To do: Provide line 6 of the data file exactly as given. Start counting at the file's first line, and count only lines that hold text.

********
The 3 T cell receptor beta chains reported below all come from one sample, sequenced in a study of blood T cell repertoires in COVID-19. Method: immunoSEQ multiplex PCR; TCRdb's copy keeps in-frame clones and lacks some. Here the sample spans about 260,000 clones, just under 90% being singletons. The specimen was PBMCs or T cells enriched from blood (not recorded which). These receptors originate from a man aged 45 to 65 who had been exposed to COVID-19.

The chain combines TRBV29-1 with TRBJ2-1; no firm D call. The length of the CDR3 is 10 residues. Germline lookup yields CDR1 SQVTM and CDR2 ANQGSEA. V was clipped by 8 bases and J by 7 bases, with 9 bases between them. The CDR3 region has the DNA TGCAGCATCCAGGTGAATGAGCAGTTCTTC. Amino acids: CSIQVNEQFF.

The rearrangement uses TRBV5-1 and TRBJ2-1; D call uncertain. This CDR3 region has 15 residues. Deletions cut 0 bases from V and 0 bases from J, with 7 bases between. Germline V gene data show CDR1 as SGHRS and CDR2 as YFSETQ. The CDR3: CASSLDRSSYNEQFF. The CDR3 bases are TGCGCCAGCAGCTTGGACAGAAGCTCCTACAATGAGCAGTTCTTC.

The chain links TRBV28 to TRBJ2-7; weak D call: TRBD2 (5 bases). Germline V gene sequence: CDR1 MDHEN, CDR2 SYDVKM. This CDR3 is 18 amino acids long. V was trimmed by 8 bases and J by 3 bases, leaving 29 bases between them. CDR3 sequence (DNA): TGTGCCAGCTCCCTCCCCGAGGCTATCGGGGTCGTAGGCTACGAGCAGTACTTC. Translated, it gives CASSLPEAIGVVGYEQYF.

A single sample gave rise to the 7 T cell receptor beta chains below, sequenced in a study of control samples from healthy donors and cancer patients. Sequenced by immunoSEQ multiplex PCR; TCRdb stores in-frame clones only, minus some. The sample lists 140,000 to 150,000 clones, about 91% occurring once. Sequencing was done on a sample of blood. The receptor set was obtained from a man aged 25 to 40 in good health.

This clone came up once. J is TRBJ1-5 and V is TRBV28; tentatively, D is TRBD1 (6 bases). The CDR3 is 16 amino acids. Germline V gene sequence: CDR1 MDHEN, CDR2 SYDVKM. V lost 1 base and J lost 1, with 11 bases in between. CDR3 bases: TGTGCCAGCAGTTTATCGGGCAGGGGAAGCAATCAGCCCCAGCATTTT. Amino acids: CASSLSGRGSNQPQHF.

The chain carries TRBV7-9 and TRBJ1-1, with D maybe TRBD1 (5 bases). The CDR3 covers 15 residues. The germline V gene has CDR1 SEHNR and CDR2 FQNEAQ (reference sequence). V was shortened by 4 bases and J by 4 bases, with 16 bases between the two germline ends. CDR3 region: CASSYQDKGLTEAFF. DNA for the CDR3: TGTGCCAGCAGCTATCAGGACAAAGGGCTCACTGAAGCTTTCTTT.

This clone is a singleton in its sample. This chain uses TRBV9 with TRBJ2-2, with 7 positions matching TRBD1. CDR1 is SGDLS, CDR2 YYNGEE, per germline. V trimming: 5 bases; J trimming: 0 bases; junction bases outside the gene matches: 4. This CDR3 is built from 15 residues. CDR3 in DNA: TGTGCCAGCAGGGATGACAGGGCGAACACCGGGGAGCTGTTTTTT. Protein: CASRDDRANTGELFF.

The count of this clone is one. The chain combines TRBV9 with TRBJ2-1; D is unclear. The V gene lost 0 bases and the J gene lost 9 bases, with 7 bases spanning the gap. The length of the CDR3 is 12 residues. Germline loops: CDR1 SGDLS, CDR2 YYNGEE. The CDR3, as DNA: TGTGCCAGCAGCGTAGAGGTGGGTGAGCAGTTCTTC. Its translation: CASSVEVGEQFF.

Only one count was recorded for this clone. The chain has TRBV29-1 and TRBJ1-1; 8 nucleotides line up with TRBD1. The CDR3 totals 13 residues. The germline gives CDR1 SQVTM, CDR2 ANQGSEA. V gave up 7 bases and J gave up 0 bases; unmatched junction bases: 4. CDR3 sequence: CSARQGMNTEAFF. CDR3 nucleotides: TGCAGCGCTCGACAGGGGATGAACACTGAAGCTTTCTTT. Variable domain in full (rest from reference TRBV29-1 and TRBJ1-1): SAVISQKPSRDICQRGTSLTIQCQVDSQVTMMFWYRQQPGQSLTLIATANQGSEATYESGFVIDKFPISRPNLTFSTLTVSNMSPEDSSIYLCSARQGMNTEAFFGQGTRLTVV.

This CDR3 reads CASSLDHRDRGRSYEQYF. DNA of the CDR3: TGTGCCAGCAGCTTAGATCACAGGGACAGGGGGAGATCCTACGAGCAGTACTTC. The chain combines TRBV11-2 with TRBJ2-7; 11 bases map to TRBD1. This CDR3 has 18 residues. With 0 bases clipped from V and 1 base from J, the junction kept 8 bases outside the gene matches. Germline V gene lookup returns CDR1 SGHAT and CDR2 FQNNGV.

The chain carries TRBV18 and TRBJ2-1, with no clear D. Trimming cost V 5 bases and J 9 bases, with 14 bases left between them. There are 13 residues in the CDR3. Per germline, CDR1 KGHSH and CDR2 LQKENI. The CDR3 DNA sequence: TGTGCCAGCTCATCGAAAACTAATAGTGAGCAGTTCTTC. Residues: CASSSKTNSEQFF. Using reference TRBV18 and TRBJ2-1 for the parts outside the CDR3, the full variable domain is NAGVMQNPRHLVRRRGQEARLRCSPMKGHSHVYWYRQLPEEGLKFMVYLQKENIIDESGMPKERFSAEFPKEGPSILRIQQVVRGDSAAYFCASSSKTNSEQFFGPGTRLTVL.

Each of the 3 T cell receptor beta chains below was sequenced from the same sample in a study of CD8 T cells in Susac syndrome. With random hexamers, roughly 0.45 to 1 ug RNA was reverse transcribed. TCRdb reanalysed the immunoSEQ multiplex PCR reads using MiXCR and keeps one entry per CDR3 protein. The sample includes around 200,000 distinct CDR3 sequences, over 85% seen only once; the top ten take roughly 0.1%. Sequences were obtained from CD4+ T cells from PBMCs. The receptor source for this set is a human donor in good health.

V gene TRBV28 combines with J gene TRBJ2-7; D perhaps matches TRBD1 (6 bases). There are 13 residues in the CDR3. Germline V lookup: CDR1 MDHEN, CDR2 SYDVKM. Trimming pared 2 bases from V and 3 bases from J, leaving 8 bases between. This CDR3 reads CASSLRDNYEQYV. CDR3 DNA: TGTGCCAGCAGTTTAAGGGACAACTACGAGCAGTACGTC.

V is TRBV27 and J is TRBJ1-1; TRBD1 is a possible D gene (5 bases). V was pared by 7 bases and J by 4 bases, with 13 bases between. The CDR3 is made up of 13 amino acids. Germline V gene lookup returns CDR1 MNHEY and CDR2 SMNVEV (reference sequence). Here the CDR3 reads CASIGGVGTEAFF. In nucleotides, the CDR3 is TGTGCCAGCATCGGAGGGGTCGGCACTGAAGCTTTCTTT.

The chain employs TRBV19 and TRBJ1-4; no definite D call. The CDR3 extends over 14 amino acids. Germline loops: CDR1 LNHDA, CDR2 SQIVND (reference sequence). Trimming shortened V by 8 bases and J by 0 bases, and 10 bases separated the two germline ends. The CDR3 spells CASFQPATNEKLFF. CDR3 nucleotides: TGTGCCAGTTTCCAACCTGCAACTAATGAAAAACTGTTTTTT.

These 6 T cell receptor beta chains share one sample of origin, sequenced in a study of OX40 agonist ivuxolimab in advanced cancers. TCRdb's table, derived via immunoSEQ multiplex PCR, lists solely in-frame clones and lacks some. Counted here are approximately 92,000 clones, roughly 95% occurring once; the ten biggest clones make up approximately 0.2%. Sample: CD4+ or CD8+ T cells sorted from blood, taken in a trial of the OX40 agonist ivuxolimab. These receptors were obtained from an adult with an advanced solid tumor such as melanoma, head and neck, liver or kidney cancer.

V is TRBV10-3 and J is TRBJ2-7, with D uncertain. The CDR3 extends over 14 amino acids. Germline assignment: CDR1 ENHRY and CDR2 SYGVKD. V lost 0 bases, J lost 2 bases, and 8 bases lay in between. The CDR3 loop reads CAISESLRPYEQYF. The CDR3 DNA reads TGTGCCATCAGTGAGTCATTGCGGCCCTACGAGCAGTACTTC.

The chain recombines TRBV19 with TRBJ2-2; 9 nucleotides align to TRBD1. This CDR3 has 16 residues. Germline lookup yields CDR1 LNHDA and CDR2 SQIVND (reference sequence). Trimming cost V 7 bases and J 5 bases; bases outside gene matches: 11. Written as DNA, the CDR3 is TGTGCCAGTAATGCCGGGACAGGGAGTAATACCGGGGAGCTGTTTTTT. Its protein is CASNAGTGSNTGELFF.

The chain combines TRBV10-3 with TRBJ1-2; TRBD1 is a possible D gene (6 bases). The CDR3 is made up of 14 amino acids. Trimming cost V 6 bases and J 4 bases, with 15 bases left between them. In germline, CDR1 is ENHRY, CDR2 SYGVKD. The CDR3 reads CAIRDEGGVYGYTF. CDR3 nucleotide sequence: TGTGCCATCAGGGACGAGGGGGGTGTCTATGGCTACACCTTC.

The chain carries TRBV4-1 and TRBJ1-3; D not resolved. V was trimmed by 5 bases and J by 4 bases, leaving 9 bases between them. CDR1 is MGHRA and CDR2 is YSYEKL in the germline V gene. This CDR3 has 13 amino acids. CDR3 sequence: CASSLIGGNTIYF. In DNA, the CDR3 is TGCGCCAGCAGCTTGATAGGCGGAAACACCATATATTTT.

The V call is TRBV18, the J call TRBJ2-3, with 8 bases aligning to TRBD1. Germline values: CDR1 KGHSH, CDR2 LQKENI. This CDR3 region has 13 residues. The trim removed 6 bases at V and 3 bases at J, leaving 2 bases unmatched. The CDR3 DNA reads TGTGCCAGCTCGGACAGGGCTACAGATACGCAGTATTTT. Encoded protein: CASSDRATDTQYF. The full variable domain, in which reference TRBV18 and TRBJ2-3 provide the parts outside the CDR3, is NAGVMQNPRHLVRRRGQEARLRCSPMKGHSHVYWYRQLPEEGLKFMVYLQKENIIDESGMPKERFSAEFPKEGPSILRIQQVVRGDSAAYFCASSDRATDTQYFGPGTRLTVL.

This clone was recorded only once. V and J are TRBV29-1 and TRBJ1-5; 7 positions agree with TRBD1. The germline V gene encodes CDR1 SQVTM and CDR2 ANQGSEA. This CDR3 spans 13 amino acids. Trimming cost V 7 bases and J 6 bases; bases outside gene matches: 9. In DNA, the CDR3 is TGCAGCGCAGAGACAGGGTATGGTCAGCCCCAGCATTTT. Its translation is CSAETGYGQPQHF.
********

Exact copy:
This clone came up once. J is TRBJ1-5 and V is TRBV28; tentatively, D is TRBD1 (6 bases). The CDR3 is 16 amino acids. Germline V gene sequence: CDR1 MDHEN, CDR2 SYDVKM. V lost 1 base and J lost 1, with 11 bases in between. CDR3 bases: TGTGCCAGCAGTTTATCGGGCAGGGGAAGCAATCAGCCCCAGCATTTT. Amino acids: CASSLSGRGSNQPQHF.